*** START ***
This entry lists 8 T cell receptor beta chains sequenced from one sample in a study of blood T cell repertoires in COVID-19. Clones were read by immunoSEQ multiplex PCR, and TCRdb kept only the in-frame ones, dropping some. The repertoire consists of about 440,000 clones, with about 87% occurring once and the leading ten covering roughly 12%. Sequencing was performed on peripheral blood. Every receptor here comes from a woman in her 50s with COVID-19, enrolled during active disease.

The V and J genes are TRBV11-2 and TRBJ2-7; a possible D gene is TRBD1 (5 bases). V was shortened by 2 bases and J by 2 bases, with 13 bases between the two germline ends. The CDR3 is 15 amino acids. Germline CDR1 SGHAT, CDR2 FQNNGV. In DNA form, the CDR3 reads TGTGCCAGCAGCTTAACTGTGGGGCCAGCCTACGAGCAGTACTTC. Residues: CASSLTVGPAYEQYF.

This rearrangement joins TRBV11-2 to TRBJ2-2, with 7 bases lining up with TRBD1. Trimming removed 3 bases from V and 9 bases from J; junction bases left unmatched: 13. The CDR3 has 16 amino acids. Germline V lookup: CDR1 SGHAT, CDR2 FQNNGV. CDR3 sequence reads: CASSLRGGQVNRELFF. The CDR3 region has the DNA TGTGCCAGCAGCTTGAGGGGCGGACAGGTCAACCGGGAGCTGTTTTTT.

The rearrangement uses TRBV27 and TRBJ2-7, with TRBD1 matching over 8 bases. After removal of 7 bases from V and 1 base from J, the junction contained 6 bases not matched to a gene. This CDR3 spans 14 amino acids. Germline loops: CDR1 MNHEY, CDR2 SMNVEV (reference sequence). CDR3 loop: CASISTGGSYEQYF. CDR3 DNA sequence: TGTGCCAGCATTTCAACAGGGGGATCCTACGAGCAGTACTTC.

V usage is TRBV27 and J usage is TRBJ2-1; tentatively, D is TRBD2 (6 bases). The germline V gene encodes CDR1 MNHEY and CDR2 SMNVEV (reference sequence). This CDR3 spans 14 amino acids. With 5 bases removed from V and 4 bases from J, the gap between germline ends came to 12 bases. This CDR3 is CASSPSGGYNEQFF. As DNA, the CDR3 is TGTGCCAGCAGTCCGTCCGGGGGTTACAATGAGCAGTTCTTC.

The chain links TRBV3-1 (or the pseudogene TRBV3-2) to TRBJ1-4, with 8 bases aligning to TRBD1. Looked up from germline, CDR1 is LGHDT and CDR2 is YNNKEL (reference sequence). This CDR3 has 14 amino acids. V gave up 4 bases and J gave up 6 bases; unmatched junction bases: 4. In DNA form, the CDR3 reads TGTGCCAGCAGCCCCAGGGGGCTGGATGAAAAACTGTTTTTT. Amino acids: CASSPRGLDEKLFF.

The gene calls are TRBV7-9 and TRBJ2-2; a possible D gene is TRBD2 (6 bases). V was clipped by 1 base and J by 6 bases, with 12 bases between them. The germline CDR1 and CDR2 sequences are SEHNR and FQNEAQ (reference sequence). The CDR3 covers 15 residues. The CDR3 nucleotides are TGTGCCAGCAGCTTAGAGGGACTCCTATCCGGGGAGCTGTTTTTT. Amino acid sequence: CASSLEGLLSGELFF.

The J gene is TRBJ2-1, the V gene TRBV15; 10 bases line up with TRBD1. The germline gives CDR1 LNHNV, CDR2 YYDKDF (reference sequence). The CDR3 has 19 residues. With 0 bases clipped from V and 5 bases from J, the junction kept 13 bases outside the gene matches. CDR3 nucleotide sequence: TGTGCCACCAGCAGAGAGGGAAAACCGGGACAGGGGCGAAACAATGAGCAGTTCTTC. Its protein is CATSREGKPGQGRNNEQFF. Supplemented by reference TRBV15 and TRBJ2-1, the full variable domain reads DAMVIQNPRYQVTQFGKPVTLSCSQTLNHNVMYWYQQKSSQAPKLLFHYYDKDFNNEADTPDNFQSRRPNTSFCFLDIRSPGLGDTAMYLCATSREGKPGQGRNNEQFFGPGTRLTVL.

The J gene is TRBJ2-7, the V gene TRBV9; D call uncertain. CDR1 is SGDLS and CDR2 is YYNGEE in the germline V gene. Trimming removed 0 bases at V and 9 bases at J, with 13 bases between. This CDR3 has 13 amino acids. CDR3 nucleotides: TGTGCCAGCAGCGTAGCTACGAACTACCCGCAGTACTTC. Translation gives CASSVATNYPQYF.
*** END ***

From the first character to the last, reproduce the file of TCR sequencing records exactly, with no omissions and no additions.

This entry lists 8 T cell receptor beta chains sequenced from one sample in a study of blood T cell repertoires in COVID-19. Clones were read by immunoSEQ multiplex PCR, and TCRdb kept only the in-frame ones, dropping some. The repertoire consists of about 440,000 clones, with about 87% occurring once and the leading ten covering roughly 12%. Sequencing was performed on peripheral blood. Every receptor here comes from a woman in her 50s with COVID-19, enrolled during active disease.

The V and J genes are TRBV11-2 and TRBJ2-7; a possible D gene is TRBD1 (5 bases). V was shortened by 2 bases and J by 2 bases, with 13 bases between the two germline ends. The CDR3 is 15 amino acids. Germline CDR1 SGHAT, CDR2 FQNNGV. In DNA form, the CDR3 reads TGTGCCAGCAGCTTAACTGTGGGGCCAGCCTACGAGCAGTACTTC. Residues: CASSLTVGPAYEQYF.

This rearrangement joins TRBV11-2 to TRBJ2-2, with 7 bases lining up with TRBD1. Trimming removed 3 bases from V and 9 bases from J; junction bases left unmatched: 13. The CDR3 has 16 amino acids. Germline V lookup: CDR1 SGHAT, CDR2 FQNNGV. CDR3 sequence reads: CASSLRGGQVNRELFF. The CDR3 region has the DNA TGTGCCAGCAGCTTGAGGGGCGGACAGGTCAACCGGGAGCTGTTTTTT.

The rearrangement uses TRBV27 and TRBJ2-7, with TRBD1 matching over 8 bases. After removal of 7 bases from V and 1 base from J, the junction contained 6 bases not matched to a gene. This CDR3 spans 14 amino acids. Germline loops: CDR1 MNHEY, CDR2 SMNVEV (reference sequence). CDR3 loop: CASISTGGSYEQYF. CDR3 DNA sequence: TGTGCCAGCATTTCAACAGGGGGATCCTACGAGCAGTACTTC.

V usage is TRBV27 and J usage is TRBJ2-1; tentatively, D is TRBD2 (6 bases). The germline V gene encodes CDR1 MNHEY and CDR2 SMNVEV (reference sequence). This CDR3 spans 14 amino acids. With 5 bases removed from V and 4 bases from J, the gap between germline ends came to 12 bases. This CDR3 is CASSPSGGYNEQFF. As DNA, the CDR3 is TGTGCCAGCAGTCCGTCCGGGGGTTACAATGAGCAGTTCTTC.

The chain links TRBV3-1 (or the pseudogene TRBV3-2) to TRBJ1-4, with 8 bases aligning to TRBD1. Looked up from germline, CDR1 is LGHDT and CDR2 is YNNKEL (reference sequence). This CDR3 has 14 amino acids. V gave up 4 bases and J gave up 6 bases; unmatched junction bases: 4. In DNA form, the CDR3 reads TGTGCCAGCAGCCCCAGGGGGCTGGATGAAAAACTGTTTTTT. Amino acids: CASSPRGLDEKLFF.

The gene calls are TRBV7-9 and TRBJ2-2; a possible D gene is TRBD2 (6 bases). V was clipped by 1 base and J by 6 bases, with 12 bases between them. The germline CDR1 and CDR2 sequences are SEHNR and FQNEAQ (reference sequence). The CDR3 covers 15 residues. The CDR3 nucleotides are TGTGCCAGCAGCTTAGAGGGACTCCTATCCGGGGAGCTGTTTTTT. Amino acid sequence: CASSLEGLLSGELFF.

The J gene is TRBJ2-1, the V gene TRBV15; 10 bases line up with TRBD1. The germline gives CDR1 LNHNV, CDR2 YYDKDF (reference sequence). The CDR3 has 19 residues. With 0 bases clipped from V and 5 bases from J, the junction kept 13 bases outside the gene matches. CDR3 nucleotide sequence: TGTGCCACCAGCAGAGAGGGAAAACCGGGACAGGGGCGAAACAATGAGCAGTTCTTC. Its protein is CATSREGKPGQGRNNEQFF. Supplemented by reference TRBV15 and TRBJ2-1, the full variable domain reads DAMVIQNPRYQVTQFGKPVTLSCSQTLNHNVMYWYQQKSSQAPKLLFHYYDKDFNNEADTPDNFQSRRPNTSFCFLDIRSPGLGDTAMYLCATSREGKPGQGRNNEQFFGPGTRLTVL.

The J gene is TRBJ2-7, the V gene TRBV9; D call uncertain. CDR1 is SGDLS and CDR2 is YYNGEE in the germline V gene. Trimming removed 0 bases at V and 9 bases at J, with 13 bases between. This CDR3 has 13 amino acids. CDR3 nucleotides: TGTGCCAGCAGCGTAGCTACGAACTACCCGCAGTACTTC. Translation gives CASSVATNYPQYF.